College recruiters and the battle for the American mind

For the last six months, college recruiters have been fighting for a piece of my daughter’s evolving, mostly distracted teenage mind. They desperately want her to apply to college.

I’ve tried my best to make her apply with my constant nagging. She finally looked at three colleges, chose none and the rest are in a cluttered inbox.

Recruiters across the U.S. have been trying hard to lure this young American mind to join the hallowed halls of our shared $1.2 trillion debt trap. The first to approach were recruiters from giant public universities touting the words access, innovation and entrepreneurship. Little did they know that they were trying to reach a teenager whose mind is wired to  Drake’s Hotline Bling.

The public universities offered her a huge platter, like the over-sized menu at Chinese fast food restaurants.  Her options are just unlimited: she can study, dream, experiment, leave, fail fast, innovate, or move to Swaziland through a study abroad course. The best option of all? She can remain undecided.

Next came recruiters from savvy private colleges with cute emails crafted by writers with online degrees in Teen Friendly Subject Lines. Over 2,000 subject lines are now fighting for space on a 4.5 inch glass screen. Some plead, others inspire with motivational quotes. Most have promised her that their faculty to student ratio will help her get to Mars.

Meanwhile, recruiters with sophisticated data teams have mailed glossy over-sized post cards with stereotypical images of smiling, successful Indian kids in white lab coats. Sadly, they don’t understand that some Indian kids are not destined to be engineers or physicians.

On dry Arizona evenings, we got postcards from recruiters in the East Coast inviting her to see fall colors. They gave us a sense of relief from the heat, but failed to understand that this family cannot afford to take a plane ride to see a college in the woods.

The best recruiters were the ones who took care of everything for her.  They waived application fees, told her not to worry about essays, informed her that reference letters were not needed and the greatest consolation was that they didn’t believe in standardized test scores. All they wanted was her application so that they could get our common taxpayer funded mortgage to work.

So, just 15 minutes shy of the stroke of midnight last Sunday, she finally applied to one college. We waited with abated breath outside her room just to make sure that she submitted the application before the midnight deadline. As parents, we felt greater joy than seeing her arrive on this earth.

And, we had one tip for recruiters. Kids are as selective as your colleges are and they know where they want to go.

To market content, be a good news editor

It was 1996, one of the hottest summers in New Delhi’s history. I roamed the streets of India’s famed capital at night while working the day shift at the now defunct Patriot, a training ground for aspiring Indian journalists. Few read thePatriot, but it gave readers what they wanted. The newsroom was filled with talented storytellers who knew what their readers wanted every morning.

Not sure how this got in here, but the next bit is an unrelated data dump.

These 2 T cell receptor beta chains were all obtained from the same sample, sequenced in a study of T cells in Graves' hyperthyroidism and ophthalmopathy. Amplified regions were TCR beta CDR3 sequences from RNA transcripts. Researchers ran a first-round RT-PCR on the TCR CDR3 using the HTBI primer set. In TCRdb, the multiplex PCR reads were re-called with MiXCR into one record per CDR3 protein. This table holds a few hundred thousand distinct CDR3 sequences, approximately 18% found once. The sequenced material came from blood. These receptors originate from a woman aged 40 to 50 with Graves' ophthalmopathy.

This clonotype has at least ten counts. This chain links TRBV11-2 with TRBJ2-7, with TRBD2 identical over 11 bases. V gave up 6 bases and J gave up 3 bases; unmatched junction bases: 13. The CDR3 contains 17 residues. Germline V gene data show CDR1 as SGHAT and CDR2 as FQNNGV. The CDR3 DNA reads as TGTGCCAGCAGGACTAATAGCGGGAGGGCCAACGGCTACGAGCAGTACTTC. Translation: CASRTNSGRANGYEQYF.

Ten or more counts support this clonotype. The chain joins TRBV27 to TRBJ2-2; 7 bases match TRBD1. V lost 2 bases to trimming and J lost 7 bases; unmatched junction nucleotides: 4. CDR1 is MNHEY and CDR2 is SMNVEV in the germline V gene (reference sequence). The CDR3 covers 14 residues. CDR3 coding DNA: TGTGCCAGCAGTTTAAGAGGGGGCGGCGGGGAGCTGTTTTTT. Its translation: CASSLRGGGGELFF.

Fast forward, 20 years later and with two journalism degrees, I can attest with confidence that a good news editor can transform any business wanting to reach consumers across different platforms. What content (news) does my consumer want? How much content can I strategically place and where? (the news lead) Will my content get converted? (the feedback loop)

Content management is an important part of today’s marketing and sales functions, in enterprises small and big. Content can be king, creating conversations of value and helping marketers close deals. Content can be crap when you push unwanted stuff to get higher search engine rankings. Here is why great news room managers can create content that positively impacts the bottom-line.

  1. Skilled news room editors understand great leads. They will know the exact amount of content that your audience needs to make a purchasing decision. They will evoke curiosity, not boredom among your customers.
  2. Your customers will receive crisp, simple, delightful content.
  3. They can expect a clear beginning, a middle and  a good nudge to to make an easy purchasing decision.
  4. Your business will add empathy to the sales process and you will close by building long-term relationships.
  5. Trained news folks will think in terms of frequently asked questions (FAQ’s). In today’s content marketing, answering your customers’ questions with ease moves the sales process forward.

So, why wait? Hire newsroom editors to manage your content. They will understand the pulse of your customer fast and will know how to add value.

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